Of course, the stats-oriented fans would object to the problems terms of the consistency of records. To be sure, there is a downside to every improvement.  I contend that improving the enjoyment of the game is worth the interference with comparisons with prior years.  Particularly with regard to sports as a past-time, the primary concern should be the present time. Sadly, the forces of the status quo give today short thrift.  Moreover, change itself, even to improve something, often faces and up-hill battle.  Perhaps this is partly because most people in a position to make changes are old, and thus too used to the way things have been.  The road for change seems to be uphill, with the status quo enjoying hegemony.  My reaction to this is: life is too short. We ought to do what we can to enjoy it more.  With its constant action, soccer, or football, could become a very exciting game.


Related on the World Cup: http://nbcsports.msnbc.com/id/38190556/ns/sports-world_cup/

Who Should Get the Trophy--the Team Captain or Owner? On the Value of Wealth in American and European Society

Just after winning the World Cup of 2010, FIFA officials handed the trophy to the team captain of the Spanish team rather than to the coach or a team owner (in this case, an official of Spain).  In contrast, at the Kentucky Derby, the honors went to the horse’s owner, rather than to the jockey. The distinctively American value on wealth could not be more evident, and the contrast with the World Cup confirms it.  

The full essay is in Cases of Unethical Business, which is available at Amazon.

Sunday, February 27, 2011

Foreign Policy in International Business: BP Trading a Libyan Terrorist for Libyan Oil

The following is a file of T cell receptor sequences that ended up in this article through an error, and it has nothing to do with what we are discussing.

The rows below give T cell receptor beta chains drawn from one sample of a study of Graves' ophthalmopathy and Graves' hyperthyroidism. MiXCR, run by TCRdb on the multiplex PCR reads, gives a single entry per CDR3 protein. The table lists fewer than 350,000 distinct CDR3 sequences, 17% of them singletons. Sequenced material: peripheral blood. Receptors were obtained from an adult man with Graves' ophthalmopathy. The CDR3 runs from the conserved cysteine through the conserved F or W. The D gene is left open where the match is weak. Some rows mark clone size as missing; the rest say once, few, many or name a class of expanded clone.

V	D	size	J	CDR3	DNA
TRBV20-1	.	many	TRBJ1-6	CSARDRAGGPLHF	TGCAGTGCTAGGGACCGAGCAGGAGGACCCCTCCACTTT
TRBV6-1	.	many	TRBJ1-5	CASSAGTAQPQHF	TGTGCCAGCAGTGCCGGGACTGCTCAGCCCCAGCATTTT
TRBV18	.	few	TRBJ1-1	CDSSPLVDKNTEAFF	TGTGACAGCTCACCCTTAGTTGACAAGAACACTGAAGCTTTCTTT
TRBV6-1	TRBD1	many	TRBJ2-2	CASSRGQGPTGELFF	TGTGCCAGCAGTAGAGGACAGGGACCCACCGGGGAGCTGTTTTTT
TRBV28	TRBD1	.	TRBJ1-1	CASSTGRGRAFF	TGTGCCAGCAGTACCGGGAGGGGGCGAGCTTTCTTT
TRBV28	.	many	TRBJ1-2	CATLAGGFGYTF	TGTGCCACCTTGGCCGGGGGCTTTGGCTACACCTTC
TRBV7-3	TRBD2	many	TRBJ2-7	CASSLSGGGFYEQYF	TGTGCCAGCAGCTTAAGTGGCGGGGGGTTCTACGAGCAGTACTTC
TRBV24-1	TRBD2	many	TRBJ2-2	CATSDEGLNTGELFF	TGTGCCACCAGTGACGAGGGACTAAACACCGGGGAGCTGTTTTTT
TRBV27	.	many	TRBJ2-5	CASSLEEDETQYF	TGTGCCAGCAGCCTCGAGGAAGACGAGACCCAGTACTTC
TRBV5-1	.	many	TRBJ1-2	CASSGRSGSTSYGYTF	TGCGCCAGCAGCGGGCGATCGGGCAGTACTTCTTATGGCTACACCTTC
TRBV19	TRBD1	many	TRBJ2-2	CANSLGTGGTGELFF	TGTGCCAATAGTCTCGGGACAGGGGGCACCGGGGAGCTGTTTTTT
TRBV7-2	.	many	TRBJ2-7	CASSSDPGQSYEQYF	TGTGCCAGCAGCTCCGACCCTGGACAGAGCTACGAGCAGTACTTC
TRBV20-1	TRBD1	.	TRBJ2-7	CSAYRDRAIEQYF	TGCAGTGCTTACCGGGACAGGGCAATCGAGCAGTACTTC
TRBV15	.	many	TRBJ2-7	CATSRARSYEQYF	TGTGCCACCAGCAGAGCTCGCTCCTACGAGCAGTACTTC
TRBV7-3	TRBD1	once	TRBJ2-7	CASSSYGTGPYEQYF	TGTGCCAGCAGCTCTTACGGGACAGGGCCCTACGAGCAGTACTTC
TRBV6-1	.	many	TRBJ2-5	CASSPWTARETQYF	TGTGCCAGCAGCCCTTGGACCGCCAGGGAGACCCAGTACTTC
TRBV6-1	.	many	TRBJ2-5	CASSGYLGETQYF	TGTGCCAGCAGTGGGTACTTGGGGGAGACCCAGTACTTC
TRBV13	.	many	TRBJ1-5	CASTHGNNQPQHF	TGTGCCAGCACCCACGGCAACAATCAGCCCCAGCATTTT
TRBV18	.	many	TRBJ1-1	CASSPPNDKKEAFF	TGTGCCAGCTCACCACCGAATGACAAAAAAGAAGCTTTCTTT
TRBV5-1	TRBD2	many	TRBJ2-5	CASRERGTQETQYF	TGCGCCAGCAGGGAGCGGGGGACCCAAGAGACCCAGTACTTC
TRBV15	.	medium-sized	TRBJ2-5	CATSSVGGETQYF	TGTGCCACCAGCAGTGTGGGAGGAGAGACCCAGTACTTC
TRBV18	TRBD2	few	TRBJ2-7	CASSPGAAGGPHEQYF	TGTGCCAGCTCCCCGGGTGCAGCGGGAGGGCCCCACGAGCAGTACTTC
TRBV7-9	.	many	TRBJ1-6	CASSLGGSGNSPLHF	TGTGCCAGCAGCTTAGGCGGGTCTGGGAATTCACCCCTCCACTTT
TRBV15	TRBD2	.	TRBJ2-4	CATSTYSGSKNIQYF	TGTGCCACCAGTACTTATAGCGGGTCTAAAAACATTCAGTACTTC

Senator Kirsten Gillibrand, D-NY, claimed in July of 2010 that the UK government should investigate what role BP played in Britain’s decision to free Abdel Baset al-Megrahi in August 2009. Al-Megrahi is the only person convicted of carrying out the 1988 bombing of a Pan Am airliner in which 270 people were killed over Lockerbie, Scotland. This is not to say that he acted alone. In February, 2011, Gadhafi's justice minster, Mustafa Abdel-Jalil, who resigned in protest against Gadhafi's massacre of unarmed protesters, told a Swedish newspaper that Gadhafi had ordered the attack. Abdel-Jalil also claimed that Megrahi threatened to "spill the beans" unless his return to Libya were secured. It would appear that BP, a publically-traded stock corporation, played a vital role between Gadhafi and the British government. If so, then aside from Gadhafi's sordid role, this case presents us with an issue of business ethics. Specifically, does a corporation, which is essentially private wealth but with responsibility befitting the power that comes with such wealth, cross a line when its employees engage in foreign policy? The ethical problem inherent in interfering in a juridical sentence is troubling enough; if an unelected corporation becomes so powerful that it can affect international relations between (and foreign policies of) countries, then the issue involves not only business ethics, but also democratic governance. As the line between private and public blurs, the respective bases of legitimacy can become conflated or transposed.